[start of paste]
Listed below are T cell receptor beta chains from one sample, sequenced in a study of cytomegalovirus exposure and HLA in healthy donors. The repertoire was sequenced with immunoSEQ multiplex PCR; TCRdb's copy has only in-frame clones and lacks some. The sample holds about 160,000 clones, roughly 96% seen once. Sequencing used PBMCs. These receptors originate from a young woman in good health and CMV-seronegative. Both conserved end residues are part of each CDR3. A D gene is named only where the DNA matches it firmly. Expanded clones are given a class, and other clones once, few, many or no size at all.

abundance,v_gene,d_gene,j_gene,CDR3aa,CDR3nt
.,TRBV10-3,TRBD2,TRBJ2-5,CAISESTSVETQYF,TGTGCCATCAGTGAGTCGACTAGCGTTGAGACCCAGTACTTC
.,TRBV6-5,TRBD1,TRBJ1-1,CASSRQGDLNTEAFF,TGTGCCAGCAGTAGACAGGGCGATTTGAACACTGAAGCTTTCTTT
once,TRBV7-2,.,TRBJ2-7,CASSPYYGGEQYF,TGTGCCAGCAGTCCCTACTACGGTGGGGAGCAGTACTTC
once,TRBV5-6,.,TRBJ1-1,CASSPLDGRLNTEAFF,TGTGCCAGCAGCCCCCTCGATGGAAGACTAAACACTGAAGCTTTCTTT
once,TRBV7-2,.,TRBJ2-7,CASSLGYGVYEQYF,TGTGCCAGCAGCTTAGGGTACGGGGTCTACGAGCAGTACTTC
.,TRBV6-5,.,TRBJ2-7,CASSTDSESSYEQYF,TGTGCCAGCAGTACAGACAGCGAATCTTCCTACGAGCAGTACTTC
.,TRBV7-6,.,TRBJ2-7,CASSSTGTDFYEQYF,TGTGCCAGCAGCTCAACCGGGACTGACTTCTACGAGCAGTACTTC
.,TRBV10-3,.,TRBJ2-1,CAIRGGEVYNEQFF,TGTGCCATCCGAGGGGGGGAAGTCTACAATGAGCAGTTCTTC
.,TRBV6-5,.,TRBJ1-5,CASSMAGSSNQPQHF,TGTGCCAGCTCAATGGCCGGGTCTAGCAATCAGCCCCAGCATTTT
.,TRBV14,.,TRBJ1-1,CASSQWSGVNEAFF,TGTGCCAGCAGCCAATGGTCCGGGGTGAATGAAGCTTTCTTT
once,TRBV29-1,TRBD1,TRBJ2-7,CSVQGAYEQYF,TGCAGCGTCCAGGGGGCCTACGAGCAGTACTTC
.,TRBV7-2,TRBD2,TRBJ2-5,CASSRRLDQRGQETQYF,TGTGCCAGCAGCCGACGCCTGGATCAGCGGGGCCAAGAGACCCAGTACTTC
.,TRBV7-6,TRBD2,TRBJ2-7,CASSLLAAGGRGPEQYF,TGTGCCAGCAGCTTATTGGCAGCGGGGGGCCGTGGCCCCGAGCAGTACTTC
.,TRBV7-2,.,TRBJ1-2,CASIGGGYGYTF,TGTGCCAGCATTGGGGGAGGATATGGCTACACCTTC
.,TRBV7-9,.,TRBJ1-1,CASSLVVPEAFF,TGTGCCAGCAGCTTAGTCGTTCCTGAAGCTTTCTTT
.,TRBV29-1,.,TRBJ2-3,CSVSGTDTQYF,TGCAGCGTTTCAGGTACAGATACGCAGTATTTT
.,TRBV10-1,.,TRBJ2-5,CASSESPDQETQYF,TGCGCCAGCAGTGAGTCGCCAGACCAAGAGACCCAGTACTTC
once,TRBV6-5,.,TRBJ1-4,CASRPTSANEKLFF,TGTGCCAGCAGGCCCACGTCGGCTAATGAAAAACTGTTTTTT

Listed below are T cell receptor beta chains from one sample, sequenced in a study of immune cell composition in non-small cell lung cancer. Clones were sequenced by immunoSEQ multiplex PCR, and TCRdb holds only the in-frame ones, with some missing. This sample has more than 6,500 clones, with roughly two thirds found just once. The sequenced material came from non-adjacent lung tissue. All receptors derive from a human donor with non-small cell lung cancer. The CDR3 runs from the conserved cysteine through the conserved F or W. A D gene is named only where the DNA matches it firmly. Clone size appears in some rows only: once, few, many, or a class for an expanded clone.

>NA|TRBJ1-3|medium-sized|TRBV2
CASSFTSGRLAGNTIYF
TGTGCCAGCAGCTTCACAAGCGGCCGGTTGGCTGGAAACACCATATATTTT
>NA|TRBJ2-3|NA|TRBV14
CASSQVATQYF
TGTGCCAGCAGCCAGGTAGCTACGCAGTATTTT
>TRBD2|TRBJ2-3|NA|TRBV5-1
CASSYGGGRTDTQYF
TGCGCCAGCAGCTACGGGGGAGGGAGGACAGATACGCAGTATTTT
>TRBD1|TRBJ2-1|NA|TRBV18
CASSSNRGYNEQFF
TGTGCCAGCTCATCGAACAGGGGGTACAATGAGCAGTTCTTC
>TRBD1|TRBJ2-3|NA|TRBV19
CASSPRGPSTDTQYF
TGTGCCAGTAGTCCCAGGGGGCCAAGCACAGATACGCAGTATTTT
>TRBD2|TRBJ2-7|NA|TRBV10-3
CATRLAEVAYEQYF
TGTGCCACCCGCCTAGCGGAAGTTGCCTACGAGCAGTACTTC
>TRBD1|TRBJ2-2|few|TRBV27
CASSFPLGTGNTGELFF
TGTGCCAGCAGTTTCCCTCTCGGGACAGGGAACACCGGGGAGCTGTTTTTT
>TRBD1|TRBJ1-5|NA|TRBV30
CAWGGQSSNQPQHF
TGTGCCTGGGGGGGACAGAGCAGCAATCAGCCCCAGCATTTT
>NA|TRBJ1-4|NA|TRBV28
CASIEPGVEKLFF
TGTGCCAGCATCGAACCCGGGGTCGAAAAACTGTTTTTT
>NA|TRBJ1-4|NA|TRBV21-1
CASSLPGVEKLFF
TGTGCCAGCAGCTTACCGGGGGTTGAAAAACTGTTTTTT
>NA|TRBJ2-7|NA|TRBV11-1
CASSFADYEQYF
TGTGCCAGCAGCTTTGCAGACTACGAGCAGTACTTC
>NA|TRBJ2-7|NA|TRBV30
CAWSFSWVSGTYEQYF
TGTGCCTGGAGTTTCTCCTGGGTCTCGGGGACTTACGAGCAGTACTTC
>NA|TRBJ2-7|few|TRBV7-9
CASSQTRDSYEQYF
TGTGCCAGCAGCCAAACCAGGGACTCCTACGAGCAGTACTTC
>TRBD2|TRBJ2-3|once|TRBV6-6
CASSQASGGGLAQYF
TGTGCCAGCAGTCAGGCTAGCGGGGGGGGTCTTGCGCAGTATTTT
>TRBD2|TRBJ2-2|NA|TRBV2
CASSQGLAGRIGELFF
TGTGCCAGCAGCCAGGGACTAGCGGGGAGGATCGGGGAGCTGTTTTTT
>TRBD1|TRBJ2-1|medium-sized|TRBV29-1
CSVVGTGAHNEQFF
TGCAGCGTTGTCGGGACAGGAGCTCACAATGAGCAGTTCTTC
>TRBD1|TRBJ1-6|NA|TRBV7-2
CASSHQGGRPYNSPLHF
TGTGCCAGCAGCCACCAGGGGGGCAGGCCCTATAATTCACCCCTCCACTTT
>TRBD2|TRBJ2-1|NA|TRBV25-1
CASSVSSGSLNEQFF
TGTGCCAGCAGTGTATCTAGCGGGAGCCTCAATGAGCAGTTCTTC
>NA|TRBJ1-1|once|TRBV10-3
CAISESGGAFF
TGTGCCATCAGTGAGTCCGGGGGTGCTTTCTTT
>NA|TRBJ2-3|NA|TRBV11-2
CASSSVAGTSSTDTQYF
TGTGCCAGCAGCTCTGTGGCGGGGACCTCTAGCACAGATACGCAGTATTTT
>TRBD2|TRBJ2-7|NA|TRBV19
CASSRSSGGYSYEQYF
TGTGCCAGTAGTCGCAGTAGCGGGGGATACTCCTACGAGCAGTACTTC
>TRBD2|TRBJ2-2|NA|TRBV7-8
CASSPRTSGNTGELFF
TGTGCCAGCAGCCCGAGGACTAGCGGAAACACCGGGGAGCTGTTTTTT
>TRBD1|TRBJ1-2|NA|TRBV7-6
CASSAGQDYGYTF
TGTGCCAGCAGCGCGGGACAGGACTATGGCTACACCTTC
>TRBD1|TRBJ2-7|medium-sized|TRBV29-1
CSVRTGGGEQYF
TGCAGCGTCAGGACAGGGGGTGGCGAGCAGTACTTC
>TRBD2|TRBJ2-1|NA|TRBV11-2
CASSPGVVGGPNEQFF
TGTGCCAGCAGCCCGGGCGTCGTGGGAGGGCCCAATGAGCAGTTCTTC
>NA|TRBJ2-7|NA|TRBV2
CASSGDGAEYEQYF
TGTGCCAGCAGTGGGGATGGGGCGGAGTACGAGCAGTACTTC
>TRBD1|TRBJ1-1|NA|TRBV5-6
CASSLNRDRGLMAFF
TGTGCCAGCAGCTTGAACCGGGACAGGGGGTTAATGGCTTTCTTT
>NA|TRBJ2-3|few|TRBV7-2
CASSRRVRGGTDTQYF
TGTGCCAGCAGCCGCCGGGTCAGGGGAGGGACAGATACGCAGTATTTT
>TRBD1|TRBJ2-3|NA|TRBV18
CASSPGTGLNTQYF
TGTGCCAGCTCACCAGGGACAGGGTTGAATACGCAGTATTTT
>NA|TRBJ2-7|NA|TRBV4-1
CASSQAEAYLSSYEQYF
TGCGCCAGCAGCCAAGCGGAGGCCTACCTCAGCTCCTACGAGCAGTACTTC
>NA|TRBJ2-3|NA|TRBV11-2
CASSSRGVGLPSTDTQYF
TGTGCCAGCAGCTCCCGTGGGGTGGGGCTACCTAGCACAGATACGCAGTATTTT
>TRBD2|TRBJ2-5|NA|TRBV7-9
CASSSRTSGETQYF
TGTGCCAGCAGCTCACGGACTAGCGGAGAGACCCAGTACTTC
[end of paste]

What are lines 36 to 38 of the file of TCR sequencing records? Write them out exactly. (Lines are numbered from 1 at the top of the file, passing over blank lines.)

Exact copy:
TGTGCCAGTAGTCCCAGGGGGCCAAGCACAGATACGCAGTATTTT
>TRBD2|TRBJ2-7|NA|TRBV10-3
CATRLAEVAYEQYF